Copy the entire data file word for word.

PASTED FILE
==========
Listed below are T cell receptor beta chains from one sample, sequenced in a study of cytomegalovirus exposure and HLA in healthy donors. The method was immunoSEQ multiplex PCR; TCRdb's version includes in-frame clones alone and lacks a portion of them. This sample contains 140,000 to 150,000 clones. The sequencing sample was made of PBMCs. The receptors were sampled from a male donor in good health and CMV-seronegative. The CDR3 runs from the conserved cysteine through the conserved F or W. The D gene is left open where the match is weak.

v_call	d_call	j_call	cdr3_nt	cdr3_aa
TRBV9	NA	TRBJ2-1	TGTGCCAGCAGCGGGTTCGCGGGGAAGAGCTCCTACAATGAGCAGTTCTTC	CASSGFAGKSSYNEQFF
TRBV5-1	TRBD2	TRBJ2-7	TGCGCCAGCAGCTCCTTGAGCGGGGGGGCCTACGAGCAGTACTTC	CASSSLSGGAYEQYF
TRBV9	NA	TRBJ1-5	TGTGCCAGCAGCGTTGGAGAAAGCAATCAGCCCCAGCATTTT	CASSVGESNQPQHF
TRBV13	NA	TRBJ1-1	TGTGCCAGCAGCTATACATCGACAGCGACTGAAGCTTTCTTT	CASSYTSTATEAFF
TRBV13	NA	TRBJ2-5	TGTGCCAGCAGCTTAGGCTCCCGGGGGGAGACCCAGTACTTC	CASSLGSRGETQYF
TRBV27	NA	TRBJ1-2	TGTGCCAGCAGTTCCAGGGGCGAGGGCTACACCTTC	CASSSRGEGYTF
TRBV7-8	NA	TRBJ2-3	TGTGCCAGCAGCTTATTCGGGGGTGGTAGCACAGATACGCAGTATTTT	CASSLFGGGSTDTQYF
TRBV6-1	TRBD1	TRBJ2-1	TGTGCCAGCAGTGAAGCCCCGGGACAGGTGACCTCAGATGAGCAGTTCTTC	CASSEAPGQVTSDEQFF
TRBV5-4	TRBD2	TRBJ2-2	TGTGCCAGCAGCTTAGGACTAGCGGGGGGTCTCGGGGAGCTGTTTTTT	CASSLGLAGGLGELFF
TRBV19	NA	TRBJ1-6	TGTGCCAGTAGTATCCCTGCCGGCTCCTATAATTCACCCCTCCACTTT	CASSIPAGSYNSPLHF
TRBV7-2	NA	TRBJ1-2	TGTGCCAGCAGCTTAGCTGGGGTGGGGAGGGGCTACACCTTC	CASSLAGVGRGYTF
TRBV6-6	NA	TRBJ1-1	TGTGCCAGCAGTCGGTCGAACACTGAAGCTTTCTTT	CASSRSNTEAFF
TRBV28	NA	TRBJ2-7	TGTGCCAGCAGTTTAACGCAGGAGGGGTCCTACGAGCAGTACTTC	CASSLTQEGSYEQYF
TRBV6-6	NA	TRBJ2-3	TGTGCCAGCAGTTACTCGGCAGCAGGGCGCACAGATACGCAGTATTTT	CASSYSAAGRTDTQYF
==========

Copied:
Listed below are T cell receptor beta chains from one sample, sequenced in a study of cytomegalovirus exposure and HLA in healthy donors. The method was immunoSEQ multiplex PCR; TCRdb's version includes in-frame clones alone and lacks a portion of them. This sample contains 140,000 to 150,000 clones. The sequencing sample was made of PBMCs. The receptors were sampled from a male donor in good health and CMV-seronegative. The CDR3 runs from the conserved cysteine through the conserved F or W. The D gene is left open where the match is weak.

v_call	d_call	j_call	cdr3_nt	cdr3_aa
TRBV9	NA	TRBJ2-1	TGTGCCAGCAGCGGGTTCGCGGGGAAGAGCTCCTACAATGAGCAGTTCTTC	CASSGFAGKSSYNEQFF
TRBV5-1	TRBD2	TRBJ2-7	TGCGCCAGCAGCTCCTTGAGCGGGGGGGCCTACGAGCAGTACTTC	CASSSLSGGAYEQYF
TRBV9	NA	TRBJ1-5	TGTGCCAGCAGCGTTGGAGAAAGCAATCAGCCCCAGCATTTT	CASSVGESNQPQHF
TRBV13	NA	TRBJ1-1	TGTGCCAGCAGCTATACATCGACAGCGACTGAAGCTTTCTTT	CASSYTSTATEAFF
TRBV13	NA	TRBJ2-5	TGTGCCAGCAGCTTAGGCTCCCGGGGGGAGACCCAGTACTTC	CASSLGSRGETQYF
TRBV27	NA	TRBJ1-2	TGTGCCAGCAGTTCCAGGGGCGAGGGCTACACCTTC	CASSSRGEGYTF
TRBV7-8	NA	TRBJ2-3	TGTGCCAGCAGCTTATTCGGGGGTGGTAGCACAGATACGCAGTATTTT	CASSLFGGGSTDTQYF
TRBV6-1	TRBD1	TRBJ2-1	TGTGCCAGCAGTGAAGCCCCGGGACAGGTGACCTCAGATGAGCAGTTCTTC	CASSEAPGQVTSDEQFF
TRBV5-4	TRBD2	TRBJ2-2	TGTGCCAGCAGCTTAGGACTAGCGGGGGGTCTCGGGGAGCTGTTTTTT	CASSLGLAGGLGELFF
TRBV19	NA	TRBJ1-6	TGTGCCAGTAGTATCCCTGCCGGCTCCTATAATTCACCCCTCCACTTT	CASSIPAGSYNSPLHF
TRBV7-2	NA	TRBJ1-2	TGTGCCAGCAGCTTAGCTGGGGTGGGGAGGGGCTACACCTTC	CASSLAGVGRGYTF
TRBV6-6	NA	TRBJ1-1	TGTGCCAGCAGTCGGTCGAACACTGAAGCTTTCTTT	CASSRSNTEAFF
TRBV28	NA	TRBJ2-7	TGTGCCAGCAGTTTAACGCAGGAGGGGTCCTACGAGCAGTACTTC	CASSLTQEGSYEQYF
TRBV6-6	NA	TRBJ2-3	TGTGCCAGCAGTTACTCGGCAGCAGGGCGCACAGATACGCAGTATTTT	CASSYSAAGRTDTQYF